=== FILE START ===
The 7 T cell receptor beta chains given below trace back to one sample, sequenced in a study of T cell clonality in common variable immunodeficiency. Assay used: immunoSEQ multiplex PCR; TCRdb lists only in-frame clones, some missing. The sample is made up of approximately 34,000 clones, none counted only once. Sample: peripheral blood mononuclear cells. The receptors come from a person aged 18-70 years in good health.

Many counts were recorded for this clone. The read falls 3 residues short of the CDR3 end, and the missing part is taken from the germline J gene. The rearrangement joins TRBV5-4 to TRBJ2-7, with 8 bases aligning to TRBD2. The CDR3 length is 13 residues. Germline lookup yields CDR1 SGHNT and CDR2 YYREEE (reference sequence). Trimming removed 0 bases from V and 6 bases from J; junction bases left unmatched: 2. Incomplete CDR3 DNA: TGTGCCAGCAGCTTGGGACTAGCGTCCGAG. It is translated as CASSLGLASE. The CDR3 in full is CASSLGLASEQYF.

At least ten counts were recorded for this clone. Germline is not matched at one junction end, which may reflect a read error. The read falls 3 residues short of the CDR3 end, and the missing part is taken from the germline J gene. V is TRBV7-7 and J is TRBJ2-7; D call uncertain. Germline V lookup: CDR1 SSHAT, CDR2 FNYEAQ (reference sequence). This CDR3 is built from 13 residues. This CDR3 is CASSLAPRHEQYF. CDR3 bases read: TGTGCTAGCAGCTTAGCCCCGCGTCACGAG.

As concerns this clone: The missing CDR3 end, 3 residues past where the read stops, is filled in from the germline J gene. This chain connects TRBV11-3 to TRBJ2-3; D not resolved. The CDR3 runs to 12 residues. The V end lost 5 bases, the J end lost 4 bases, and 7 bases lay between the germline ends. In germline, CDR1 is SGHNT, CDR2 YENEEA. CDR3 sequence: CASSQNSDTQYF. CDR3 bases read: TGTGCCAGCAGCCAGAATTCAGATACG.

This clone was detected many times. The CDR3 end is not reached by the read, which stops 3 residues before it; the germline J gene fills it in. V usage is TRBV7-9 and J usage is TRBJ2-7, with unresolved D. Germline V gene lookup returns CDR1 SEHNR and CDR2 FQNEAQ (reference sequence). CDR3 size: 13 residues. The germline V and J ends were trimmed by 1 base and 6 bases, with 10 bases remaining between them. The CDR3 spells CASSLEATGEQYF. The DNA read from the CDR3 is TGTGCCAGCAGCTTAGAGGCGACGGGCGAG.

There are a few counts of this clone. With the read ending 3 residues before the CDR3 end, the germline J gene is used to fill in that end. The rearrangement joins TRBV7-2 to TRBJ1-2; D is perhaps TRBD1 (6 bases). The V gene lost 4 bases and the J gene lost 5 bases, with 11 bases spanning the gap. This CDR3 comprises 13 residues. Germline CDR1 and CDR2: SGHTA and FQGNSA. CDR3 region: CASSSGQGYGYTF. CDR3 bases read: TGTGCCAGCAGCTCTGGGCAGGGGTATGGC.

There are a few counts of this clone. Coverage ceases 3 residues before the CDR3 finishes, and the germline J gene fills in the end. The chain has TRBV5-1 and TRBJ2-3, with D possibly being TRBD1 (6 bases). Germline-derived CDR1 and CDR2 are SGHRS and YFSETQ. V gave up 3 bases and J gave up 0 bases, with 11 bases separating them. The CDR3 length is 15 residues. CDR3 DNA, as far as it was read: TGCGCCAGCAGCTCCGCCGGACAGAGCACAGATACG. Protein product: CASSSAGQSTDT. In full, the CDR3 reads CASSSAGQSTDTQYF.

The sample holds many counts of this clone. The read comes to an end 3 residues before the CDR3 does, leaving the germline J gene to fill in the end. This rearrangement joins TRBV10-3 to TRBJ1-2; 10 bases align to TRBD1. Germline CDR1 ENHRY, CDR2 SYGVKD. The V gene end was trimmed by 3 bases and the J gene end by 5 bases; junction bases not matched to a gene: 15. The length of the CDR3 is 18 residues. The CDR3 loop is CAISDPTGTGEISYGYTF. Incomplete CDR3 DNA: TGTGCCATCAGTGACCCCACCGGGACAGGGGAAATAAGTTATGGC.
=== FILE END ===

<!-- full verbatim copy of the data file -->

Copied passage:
The 7 T cell receptor beta chains given below trace back to one sample, sequenced in a study of T cell clonality in common variable immunodeficiency. Assay used: immunoSEQ multiplex PCR; TCRdb lists only in-frame clones, some missing. The sample is made up of approximately 34,000 clones, none counted only once. Sample: peripheral blood mononuclear cells. The receptors come from a person aged 18-70 years in good health.

Many counts were recorded for this clone. The read falls 3 residues short of the CDR3 end, and the missing part is taken from the germline J gene. The rearrangement joins TRBV5-4 to TRBJ2-7, with 8 bases aligning to TRBD2. The CDR3 length is 13 residues. Germline lookup yields CDR1 SGHNT and CDR2 YYREEE (reference sequence). Trimming removed 0 bases from V and 6 bases from J; junction bases left unmatched: 2. Incomplete CDR3 DNA: TGTGCCAGCAGCTTGGGACTAGCGTCCGAG. It is translated as CASSLGLASE. The CDR3 in full is CASSLGLASEQYF.

At least ten counts were recorded for this clone. Germline is not matched at one junction end, which may reflect a read error. The read falls 3 residues short of the CDR3 end, and the missing part is taken from the germline J gene. V is TRBV7-7 and J is TRBJ2-7; D call uncertain. Germline V lookup: CDR1 SSHAT, CDR2 FNYEAQ (reference sequence). This CDR3 is built from 13 residues. This CDR3 is CASSLAPRHEQYF. CDR3 bases read: TGTGCTAGCAGCTTAGCCCCGCGTCACGAG.

As concerns this clone: The missing CDR3 end, 3 residues past where the read stops, is filled in from the germline J gene. This chain connects TRBV11-3 to TRBJ2-3; D not resolved. The CDR3 runs to 12 residues. The V end lost 5 bases, the J end lost 4 bases, and 7 bases lay between the germline ends. In germline, CDR1 is SGHNT, CDR2 YENEEA. CDR3 sequence: CASSQNSDTQYF. CDR3 bases read: TGTGCCAGCAGCCAGAATTCAGATACG.

This clone was detected many times. The CDR3 end is not reached by the read, which stops 3 residues before it; the germline J gene fills it in. V usage is TRBV7-9 and J usage is TRBJ2-7, with unresolved D. Germline V gene lookup returns CDR1 SEHNR and CDR2 FQNEAQ (reference sequence). CDR3 size: 13 residues. The germline V and J ends were trimmed by 1 base and 6 bases, with 10 bases remaining between them. The CDR3 spells CASSLEATGEQYF. The DNA read from the CDR3 is TGTGCCAGCAGCTTAGAGGCGACGGGCGAG.

There are a few counts of this clone. With the read ending 3 residues before the CDR3 end, the germline J gene is used to fill in that end. The rearrangement joins TRBV7-2 to TRBJ1-2; D is perhaps TRBD1 (6 bases). The V gene lost 4 bases and the J gene lost 5 bases, with 11 bases spanning the gap. This CDR3 comprises 13 residues. Germline CDR1 and CDR2: SGHTA and FQGNSA. CDR3 region: CASSSGQGYGYTF. CDR3 bases read: TGTGCCAGCAGCTCTGGGCAGGGGTATGGC.

There are a few counts of this clone. Coverage ceases 3 residues before the CDR3 finishes, and the germline J gene fills in the end. The chain has TRBV5-1 and TRBJ2-3, with D possibly being TRBD1 (6 bases). Germline-derived CDR1 and CDR2 are SGHRS and YFSETQ. V gave up 3 bases and J gave up 0 bases, with 11 bases separating them. The CDR3 length is 15 residues. CDR3 DNA, as far as it was read: TGCGCCAGCAGCTCCGCCGGACAGAGCACAGATACG. Protein product: CASSSAGQSTDT. In full, the CDR3 reads CASSSAGQSTDTQYF.

The sample holds many counts of this clone. The read comes to an end 3 residues before the CDR3 does, leaving the germline J gene to fill in the end. This rearrangement joins TRBV10-3 to TRBJ1-2; 10 bases align to TRBD1. Germline CDR1 ENHRY, CDR2 SYGVKD. The V gene end was trimmed by 3 bases and the J gene end by 5 bases; junction bases not matched to a gene: 15. The length of the CDR3 is 18 residues. The CDR3 loop is CAISDPTGTGEISYGYTF. Incomplete CDR3 DNA: TGTGCCATCAGTGACCCCACCGGGACAGGGGAAATAAGTTATGGC.